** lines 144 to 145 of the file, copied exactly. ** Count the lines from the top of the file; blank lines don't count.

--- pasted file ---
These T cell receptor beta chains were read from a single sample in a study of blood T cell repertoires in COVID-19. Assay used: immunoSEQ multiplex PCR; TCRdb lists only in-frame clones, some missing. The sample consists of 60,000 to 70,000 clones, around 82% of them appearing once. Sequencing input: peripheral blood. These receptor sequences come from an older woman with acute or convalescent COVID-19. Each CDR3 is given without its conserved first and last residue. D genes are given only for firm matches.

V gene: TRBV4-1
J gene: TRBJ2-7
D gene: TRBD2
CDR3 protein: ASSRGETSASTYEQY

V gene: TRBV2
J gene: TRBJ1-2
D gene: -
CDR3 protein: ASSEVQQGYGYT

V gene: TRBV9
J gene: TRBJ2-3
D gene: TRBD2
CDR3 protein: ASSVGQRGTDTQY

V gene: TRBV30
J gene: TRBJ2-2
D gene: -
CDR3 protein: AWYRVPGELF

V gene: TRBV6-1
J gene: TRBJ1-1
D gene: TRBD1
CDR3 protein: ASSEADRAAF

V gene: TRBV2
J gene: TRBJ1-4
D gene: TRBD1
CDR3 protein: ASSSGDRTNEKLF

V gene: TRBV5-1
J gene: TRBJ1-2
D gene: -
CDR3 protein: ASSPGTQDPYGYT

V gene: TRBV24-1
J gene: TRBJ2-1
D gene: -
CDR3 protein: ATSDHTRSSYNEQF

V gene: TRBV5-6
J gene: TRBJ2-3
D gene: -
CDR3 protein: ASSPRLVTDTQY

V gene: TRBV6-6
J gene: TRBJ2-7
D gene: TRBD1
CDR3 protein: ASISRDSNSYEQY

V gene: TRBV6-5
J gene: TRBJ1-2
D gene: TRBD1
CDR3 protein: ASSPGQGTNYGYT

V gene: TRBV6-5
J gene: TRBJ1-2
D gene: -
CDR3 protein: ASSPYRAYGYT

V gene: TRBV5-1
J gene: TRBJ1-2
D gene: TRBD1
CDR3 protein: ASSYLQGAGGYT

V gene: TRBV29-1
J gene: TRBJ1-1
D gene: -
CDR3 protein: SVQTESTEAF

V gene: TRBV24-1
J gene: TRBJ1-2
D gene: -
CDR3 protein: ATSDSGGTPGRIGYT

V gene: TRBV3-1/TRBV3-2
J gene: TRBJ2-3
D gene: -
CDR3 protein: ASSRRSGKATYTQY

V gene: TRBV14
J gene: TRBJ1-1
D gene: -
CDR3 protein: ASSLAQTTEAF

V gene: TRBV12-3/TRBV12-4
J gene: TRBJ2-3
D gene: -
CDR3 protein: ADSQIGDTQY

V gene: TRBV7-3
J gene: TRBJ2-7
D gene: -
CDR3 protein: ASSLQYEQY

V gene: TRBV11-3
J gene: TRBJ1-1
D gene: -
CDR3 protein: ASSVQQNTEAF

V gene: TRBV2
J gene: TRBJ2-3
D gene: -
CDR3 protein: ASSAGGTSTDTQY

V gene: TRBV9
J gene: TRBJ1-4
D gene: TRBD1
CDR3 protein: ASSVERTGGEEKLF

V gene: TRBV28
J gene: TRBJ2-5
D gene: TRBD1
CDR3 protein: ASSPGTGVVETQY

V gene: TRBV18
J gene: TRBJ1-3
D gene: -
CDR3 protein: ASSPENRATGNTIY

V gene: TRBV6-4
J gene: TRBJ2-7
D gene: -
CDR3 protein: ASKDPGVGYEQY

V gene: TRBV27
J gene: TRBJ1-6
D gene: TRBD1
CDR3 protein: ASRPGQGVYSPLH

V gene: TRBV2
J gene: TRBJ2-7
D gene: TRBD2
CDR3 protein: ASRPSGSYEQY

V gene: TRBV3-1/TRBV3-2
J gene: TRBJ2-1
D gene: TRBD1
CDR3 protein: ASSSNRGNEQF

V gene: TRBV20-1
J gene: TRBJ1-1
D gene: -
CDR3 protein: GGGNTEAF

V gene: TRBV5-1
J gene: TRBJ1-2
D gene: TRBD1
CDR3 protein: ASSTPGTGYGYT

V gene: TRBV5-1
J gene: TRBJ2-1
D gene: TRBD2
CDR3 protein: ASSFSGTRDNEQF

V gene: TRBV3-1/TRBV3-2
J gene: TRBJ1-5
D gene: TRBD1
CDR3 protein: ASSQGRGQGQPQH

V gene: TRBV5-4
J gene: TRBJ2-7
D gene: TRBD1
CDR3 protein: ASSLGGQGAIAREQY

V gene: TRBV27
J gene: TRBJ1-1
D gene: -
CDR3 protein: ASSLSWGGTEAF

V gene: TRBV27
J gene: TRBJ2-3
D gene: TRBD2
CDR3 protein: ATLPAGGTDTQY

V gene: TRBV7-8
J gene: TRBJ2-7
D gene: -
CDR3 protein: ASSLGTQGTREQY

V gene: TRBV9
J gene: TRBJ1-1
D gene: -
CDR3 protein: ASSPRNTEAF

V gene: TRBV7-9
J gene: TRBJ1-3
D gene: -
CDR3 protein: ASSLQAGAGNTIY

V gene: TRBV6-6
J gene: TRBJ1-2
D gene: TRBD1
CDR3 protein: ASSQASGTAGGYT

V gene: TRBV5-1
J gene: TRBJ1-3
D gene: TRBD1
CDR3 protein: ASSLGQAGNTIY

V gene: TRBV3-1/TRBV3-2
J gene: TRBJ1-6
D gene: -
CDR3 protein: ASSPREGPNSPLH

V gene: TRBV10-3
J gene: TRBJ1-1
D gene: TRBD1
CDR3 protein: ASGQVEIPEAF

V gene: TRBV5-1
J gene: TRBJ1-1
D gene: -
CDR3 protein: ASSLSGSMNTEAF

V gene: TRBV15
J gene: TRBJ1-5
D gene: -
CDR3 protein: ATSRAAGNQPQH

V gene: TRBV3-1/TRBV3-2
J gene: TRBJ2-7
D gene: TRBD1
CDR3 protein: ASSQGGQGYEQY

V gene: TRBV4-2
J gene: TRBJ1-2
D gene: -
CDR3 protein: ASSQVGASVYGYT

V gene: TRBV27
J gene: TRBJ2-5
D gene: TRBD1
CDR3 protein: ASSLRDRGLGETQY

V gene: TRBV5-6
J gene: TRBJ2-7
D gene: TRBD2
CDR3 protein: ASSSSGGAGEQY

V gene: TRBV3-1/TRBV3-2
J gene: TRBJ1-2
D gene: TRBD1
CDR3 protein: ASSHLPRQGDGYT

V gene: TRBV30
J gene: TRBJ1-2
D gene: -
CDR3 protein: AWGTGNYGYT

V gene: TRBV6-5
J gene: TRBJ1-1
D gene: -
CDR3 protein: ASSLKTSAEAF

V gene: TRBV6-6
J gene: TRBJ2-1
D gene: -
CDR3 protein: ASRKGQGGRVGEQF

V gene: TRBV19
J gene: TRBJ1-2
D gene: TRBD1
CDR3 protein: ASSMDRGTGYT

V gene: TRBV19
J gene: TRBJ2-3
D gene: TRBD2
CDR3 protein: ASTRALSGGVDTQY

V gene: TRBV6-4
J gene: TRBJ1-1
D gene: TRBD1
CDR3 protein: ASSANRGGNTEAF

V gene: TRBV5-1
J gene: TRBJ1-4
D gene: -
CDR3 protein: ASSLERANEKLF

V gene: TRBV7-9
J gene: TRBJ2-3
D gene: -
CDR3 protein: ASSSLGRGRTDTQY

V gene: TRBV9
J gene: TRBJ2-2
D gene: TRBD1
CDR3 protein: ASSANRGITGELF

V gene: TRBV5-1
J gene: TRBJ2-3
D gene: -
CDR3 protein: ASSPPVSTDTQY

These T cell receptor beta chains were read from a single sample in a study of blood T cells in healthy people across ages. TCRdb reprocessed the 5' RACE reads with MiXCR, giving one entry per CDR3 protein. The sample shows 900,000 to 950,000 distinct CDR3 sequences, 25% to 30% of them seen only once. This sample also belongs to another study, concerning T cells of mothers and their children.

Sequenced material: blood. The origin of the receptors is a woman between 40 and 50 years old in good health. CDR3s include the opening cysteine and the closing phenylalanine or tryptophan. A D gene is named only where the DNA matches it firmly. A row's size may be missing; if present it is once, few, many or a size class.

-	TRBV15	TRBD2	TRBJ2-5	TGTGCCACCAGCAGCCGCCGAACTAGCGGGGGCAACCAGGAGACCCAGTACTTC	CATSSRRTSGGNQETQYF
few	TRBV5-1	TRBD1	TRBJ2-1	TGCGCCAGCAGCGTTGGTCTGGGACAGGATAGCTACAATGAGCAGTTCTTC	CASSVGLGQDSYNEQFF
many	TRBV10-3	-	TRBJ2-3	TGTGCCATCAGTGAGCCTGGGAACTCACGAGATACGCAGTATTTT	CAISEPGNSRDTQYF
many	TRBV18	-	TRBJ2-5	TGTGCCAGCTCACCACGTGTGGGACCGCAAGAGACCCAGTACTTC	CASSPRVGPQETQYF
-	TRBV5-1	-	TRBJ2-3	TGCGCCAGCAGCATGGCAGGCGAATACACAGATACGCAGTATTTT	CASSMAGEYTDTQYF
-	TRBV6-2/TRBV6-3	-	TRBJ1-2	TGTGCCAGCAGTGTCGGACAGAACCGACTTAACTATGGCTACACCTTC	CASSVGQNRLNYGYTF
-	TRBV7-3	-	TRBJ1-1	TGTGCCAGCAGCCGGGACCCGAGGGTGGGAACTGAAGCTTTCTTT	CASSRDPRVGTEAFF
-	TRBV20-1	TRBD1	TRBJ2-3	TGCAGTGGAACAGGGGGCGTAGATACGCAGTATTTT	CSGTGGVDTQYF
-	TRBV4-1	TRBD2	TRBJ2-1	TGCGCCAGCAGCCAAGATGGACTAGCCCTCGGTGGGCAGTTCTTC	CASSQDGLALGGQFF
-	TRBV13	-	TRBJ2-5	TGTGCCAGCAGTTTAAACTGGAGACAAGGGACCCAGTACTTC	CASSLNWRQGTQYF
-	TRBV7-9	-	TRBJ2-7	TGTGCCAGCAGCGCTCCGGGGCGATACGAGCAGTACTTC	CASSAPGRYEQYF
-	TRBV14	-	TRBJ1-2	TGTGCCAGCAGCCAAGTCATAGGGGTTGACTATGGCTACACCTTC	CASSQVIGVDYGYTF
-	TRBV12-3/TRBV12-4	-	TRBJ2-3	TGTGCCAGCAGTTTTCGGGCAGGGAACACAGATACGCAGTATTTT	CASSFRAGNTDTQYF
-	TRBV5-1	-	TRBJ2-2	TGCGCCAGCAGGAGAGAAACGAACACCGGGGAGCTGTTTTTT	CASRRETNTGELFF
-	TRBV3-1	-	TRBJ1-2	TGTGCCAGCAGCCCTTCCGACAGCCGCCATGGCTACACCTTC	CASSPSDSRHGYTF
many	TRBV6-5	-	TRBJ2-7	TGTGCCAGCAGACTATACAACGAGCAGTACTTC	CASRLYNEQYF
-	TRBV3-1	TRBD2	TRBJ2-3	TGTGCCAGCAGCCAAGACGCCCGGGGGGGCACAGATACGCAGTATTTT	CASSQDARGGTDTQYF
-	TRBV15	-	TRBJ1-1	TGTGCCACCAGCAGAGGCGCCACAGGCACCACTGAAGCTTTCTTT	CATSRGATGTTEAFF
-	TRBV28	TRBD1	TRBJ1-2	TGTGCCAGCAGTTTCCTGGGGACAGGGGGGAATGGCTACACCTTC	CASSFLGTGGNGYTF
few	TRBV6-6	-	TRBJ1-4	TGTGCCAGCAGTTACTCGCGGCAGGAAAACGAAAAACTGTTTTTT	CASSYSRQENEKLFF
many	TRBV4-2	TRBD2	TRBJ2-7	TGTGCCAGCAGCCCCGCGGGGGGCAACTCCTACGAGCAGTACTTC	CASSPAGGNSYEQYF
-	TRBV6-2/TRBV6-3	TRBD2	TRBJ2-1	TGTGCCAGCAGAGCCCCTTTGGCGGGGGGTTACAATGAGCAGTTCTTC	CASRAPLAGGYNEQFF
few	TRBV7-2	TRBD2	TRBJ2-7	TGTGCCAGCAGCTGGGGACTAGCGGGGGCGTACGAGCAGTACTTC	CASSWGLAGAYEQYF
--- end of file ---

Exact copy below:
D gene: -
CDR3 protein: ASSLGTQGTREQY